If I use the Harman or Nad target curves, the bass sounds bloated and the whole sound in general is nasally and midrange heavy. My 603S2’s can handle all the bass boost you can throw it with Dirac.

When I boil it down, the theory comes down to the job of the recording engineer. If they did their job correctly, a stereo with perfectly flat response is going to yield the ideal sound reproduction.
Having experimented with the NAD & Harman curves - I agree with you! - Even though I started with a mere +4db bass boost, I have gone back to the Dirac Default bass boost.

The Harman curve sounded good on a number of movies, but on music they sounded completely wrong (bass bloated is a good description)

The assumption of Engineer/Mastering and perfectly flat response is fundamentally flawed, as frequently part of the mastering engineers work is to make the recording sound good for the "target system" - which could be a boom box, or mid fi home system.... and there are a bunch of assumptions there, which will differ from mastering engineer to mastering engineer, and from studio to studio and target customer to target customer.... - certain frequency ranges will have been boosted, or restrained, based on these assumptions....
Which basically means there is no baseline - at least with the movie standards we have reference levels, and some definitions around things like THX and Imax.... but with Music - there is no way of knowing the original intent - so you might as well tweak it to whatever sounds best to you!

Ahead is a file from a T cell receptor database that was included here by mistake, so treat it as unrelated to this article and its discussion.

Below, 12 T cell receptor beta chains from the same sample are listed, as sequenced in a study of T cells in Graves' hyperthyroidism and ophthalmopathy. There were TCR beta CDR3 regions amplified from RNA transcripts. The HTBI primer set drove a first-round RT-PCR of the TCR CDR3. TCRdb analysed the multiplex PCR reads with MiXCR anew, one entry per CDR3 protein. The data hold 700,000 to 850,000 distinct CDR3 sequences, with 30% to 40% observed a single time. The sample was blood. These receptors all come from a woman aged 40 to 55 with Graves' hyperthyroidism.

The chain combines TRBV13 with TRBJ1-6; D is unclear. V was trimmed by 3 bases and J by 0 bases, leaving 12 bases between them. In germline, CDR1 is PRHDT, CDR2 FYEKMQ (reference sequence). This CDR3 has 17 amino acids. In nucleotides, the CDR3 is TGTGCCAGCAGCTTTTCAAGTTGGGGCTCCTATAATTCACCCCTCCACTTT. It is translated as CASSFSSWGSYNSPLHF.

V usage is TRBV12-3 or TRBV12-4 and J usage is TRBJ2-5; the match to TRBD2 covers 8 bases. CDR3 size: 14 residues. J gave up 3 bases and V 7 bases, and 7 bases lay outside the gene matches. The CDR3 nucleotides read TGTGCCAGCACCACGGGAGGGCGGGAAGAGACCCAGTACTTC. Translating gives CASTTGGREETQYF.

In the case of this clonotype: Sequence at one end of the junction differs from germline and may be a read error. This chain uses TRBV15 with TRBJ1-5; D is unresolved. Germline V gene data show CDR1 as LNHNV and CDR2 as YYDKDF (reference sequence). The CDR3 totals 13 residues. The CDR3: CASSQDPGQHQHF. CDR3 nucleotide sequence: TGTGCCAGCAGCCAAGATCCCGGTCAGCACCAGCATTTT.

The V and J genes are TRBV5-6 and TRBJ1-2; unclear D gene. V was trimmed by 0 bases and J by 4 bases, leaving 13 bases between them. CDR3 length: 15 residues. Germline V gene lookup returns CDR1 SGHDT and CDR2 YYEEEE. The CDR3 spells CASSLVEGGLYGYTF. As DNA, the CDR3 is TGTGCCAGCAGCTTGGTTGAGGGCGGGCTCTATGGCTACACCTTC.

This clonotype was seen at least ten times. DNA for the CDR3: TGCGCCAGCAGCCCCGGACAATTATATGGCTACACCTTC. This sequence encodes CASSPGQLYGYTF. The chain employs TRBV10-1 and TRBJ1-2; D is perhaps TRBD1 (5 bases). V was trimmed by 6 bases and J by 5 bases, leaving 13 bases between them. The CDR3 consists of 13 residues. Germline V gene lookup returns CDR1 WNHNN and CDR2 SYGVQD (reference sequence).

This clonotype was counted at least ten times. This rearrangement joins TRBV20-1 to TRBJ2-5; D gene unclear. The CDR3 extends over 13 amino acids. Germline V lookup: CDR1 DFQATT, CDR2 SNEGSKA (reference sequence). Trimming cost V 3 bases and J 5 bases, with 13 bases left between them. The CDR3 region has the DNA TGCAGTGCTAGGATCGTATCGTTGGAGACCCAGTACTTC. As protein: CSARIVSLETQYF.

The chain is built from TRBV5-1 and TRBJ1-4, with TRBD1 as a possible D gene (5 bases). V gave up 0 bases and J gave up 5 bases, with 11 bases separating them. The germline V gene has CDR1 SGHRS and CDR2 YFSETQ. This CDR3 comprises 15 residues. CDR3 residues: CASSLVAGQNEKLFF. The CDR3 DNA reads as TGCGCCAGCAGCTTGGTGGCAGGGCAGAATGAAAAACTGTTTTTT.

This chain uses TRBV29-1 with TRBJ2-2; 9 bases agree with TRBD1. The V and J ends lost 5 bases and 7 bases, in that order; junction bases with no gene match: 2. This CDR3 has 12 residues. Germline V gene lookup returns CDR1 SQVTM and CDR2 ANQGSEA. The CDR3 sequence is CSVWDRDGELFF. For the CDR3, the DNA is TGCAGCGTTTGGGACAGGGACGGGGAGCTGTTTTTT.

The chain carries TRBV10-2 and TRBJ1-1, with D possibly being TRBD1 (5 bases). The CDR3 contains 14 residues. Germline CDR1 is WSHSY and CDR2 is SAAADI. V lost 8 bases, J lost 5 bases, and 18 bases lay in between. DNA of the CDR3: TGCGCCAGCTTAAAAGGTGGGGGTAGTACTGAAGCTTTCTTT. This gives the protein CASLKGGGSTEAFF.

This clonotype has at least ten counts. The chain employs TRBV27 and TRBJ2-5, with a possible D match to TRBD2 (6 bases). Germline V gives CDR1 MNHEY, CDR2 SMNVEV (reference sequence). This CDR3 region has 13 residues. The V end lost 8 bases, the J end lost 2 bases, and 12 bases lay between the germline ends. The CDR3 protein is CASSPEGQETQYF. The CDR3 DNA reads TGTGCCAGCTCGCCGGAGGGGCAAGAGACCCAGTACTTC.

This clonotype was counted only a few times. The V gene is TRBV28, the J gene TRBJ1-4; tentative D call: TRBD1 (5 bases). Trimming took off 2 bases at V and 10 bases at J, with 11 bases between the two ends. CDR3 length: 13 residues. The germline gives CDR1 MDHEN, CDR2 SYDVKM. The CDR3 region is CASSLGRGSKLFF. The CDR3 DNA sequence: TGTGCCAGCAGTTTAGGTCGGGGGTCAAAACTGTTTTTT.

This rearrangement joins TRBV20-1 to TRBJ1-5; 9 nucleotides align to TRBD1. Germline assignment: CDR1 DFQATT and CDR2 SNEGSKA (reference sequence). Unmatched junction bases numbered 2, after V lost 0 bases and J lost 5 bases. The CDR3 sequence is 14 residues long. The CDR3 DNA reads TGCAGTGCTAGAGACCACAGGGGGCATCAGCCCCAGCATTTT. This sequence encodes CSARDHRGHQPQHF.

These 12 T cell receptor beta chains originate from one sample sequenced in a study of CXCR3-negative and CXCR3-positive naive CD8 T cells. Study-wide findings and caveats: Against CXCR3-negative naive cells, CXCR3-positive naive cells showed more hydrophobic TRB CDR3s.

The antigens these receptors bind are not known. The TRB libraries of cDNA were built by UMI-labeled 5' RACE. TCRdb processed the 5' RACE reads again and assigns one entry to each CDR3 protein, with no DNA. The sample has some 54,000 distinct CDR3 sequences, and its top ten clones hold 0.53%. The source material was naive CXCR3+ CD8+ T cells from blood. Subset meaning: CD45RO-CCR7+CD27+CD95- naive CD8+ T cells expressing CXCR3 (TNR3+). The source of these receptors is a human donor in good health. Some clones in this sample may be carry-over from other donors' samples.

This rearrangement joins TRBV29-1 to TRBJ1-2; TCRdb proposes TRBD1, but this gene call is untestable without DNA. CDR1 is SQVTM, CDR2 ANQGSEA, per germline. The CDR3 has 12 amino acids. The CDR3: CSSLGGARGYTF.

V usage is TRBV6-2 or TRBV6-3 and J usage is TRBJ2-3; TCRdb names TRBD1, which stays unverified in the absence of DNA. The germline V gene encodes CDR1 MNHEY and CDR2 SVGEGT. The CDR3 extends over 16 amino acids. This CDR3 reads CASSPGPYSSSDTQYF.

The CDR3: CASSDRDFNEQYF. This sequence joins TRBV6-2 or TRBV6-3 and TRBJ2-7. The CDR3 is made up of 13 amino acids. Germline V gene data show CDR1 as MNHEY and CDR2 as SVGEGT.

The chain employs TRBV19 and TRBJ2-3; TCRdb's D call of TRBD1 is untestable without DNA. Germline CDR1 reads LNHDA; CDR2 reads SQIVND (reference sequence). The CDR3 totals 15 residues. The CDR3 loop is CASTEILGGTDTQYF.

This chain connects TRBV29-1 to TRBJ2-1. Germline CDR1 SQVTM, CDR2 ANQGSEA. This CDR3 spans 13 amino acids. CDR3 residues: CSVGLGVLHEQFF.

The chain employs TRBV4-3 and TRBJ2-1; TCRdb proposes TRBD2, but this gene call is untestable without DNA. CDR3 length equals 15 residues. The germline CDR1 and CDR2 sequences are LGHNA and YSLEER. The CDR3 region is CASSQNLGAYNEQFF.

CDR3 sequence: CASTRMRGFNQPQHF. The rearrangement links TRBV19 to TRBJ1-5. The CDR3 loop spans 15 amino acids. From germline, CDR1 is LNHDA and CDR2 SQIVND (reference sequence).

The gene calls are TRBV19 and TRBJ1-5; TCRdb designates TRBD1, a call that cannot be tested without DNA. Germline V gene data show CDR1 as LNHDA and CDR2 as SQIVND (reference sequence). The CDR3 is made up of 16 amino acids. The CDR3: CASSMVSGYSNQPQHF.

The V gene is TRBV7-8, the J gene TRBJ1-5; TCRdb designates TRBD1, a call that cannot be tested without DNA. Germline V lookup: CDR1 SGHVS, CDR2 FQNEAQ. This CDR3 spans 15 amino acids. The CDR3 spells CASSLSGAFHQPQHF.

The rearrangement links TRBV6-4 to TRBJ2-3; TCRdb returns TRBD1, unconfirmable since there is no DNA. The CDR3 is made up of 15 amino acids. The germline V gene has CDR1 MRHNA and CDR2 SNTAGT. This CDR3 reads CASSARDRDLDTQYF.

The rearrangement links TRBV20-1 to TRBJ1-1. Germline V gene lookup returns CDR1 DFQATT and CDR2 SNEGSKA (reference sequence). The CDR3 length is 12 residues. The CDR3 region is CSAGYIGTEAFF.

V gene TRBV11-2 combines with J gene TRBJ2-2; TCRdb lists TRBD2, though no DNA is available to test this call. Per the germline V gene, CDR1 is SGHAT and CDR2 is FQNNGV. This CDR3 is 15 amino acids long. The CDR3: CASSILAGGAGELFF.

The target curves are an overall "voicing" - from past experience, differences of 0.5db can cause perceptual variations in how individual instruments sound, while keeping the overall system sounding as if it is the exact same "loudness" - and given the levels of variation in speakers and rooms, this type of voicing (Dirac) remains a relatively crude overall tonality instrument. we are nowhere near being able to control the sound in the average domestic space down to below 0.5db accuracy!!!
 
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The assumption of Engineer/Mastering and perfectly flat response is fundamentally flawed, as frequently part of the mastering engineers work is to make the recording sound good for the "target system" - which could be a boom box, or mid fi home system.... and there are a bunch of assumptions there, which will differ from mastering engineer to mastering engineer, and from studio to studio and target customer to target customer.... - certain frequency ranges will have been boosted, or restrained, based on these assumptions....
Which basically means there is no baseline - at least with the movie standards we have reference levels, and some definitions around things like THX and Imax.... but with Music - there is no way of knowing the original intent - so you might as well tweak it to whatever sounds best to you!